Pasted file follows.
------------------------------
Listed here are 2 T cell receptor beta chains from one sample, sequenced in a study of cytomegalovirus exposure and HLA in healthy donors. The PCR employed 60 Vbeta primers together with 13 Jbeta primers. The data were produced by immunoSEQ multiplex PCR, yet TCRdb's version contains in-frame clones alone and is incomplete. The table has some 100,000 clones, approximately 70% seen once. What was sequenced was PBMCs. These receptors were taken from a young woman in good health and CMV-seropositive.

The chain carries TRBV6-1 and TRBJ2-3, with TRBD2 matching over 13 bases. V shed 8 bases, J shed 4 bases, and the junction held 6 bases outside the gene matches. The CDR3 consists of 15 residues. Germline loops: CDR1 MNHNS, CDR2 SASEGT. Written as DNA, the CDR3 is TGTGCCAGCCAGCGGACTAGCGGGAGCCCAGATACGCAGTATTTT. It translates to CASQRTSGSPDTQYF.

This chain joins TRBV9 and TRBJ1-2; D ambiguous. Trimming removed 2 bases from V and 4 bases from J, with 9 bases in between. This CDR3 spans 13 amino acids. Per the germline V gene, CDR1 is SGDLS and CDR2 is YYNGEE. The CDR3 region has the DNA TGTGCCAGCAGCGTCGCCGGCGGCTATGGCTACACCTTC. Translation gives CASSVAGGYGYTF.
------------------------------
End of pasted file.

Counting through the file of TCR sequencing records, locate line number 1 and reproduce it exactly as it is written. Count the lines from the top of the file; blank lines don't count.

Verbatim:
Listed here are 2 T cell receptor beta chains from one sample, sequenced in a study of cytomegalovirus exposure and HLA in healthy donors. The PCR employed 60 Vbeta primers together with 13 Jbeta primers. The data were produced by immunoSEQ multiplex PCR, yet TCRdb's version contains in-frame clones alone and is incomplete. The table has some 100,000 clones, approximately 70% seen once. What was sequenced was PBMCs. These receptors were taken from a young woman in good health and CMV-seropositive.